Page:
When I was a little girl, I got all dressed up with little patent leather shoes, a bright frilly dress, attached bows to the ends of my blonde braids and my mother took me to afternoon high tea at the Fairmont Copley Plaza Hotel in Boston. (I actually got all dressed up pretty much every day — the clothes horse tendencies started early.) I remember simply knowing this was something very special and paid particular attention to my posture and tried not to talk too loudly — you know, like the “proper” English girls I’d seen in movies.
The tea came first, and being from a family of certifiable tea addicts, I prepped and drank it exactly as we did at home, with milk and sugar, only as a requisite for the real treats to follow. When the glorious tower of afternoon delights finally arrived, I essentially lost my mind in tasting every single thing they brought, a practice my mother wholly approved of, working my tiny fingers excitedly and as politely as possibly down the China-plated tiers.
Since that day, my tastes haven’t changed much. The star was the scones and clotted cream which, if my metabolism and food sensitivities would allow, I’d basically turn into my day job. I didn’t care much for most of the sandwiches and still don’t: ham and cheese, tuna, egg salad, salmon with cream cheese. But the coup de gras, the death blow that delivered me to tea sandwich nirvana, was the cucumber sandwich, the perfect blend of crisp, refreshing veggies squashed between cream cheese, flavored with just the right amount of fresh herbs to make you cry with enchantment.
In my opinion, they are one of the best things to come out of the Victorian era. I’m told one of the most English ways to make them is with bread, butter (not cream cheese) and cucumbers. There are certainly many different ways to make these, so I’m going to share with you today my favorite quick and dirty recipe.
At least 2 cucumbers
A loaf of shameless white bread
Salt & Pepper
Cut the cucumbers into super-thin slices. In general, thin is the most traditional way, though in our house it’s often requested I make the cucumbers a bit thicker. By all means, customize.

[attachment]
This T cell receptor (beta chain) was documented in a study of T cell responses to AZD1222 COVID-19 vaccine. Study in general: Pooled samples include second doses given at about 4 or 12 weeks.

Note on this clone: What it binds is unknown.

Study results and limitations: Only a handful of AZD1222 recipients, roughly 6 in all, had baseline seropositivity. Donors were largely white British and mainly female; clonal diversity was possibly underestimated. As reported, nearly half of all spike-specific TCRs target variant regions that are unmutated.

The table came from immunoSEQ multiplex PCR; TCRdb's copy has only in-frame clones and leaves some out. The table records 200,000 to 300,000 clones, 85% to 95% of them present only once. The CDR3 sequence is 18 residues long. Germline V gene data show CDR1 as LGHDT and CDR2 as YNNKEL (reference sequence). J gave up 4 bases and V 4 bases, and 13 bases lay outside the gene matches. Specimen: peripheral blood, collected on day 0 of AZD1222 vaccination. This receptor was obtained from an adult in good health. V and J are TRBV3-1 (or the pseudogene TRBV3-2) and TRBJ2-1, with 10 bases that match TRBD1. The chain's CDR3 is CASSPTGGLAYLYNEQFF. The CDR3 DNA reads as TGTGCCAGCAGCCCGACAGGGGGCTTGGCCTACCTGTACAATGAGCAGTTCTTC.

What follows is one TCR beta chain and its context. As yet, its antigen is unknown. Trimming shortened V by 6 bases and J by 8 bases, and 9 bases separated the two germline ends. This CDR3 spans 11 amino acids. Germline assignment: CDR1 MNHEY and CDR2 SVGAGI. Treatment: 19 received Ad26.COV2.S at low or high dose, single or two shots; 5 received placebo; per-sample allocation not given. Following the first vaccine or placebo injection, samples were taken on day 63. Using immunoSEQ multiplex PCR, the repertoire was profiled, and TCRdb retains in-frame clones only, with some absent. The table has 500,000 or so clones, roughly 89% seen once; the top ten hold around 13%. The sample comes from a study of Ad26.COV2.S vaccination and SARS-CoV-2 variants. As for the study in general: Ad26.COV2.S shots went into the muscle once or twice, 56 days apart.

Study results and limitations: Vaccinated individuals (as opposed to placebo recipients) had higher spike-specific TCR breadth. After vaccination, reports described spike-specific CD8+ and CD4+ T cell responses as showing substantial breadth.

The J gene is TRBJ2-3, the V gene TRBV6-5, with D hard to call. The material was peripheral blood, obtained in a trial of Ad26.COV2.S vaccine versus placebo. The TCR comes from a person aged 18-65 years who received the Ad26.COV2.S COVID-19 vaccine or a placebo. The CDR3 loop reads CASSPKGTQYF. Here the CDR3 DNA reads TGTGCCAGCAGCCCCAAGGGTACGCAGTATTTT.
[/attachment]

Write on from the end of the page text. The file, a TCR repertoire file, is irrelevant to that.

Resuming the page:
Dry out your cucumbers by placing them between two paper towels and under something heavy, like your favorite Shakespeare anthology.
Spread a very light layer of mayonnaise on one side of the bread. Most recipes call for mixing the mayo, cream cheese and herbs and spices all together first, but I don’t do it that way — and not just because I’m a modern traditionalist. Reason is, I’m usually not going on an actual picnic, but rather making something quick for a party of two between conference calls, and we’re simply not sure how much we’ll want to eat. Besides, I told you this was quick and dirty, right? How can you be quick and dirty with all that pesky measuring?
Spread a light-ish layer of cream cheese over the mayo. (Trust me. It’ll all work out in the end.)
Sprinkle fresh dill all over the cream cheese. You don’t want to overdo it, but create a nice, judicious dusting. I generally cut the dill with kitchen scissors right over the bread. (Hashtag: keeping it real.) I also add a little dash of salt and pepper here. You can also dust both sides carefully with garlic and onion powder. (Note: If you’re like my partner in crime and don’t like dill, your favorite herb mixture will do just fine.)
Lastly, close up your sandwich and cut the crusts off. You can chop the sandwich twice on the diagonal, if you want to look super fancy.
Cheers, enjoy and happy eating! Thanks to cucumber sandwiches, at least some girlhood dreams come true!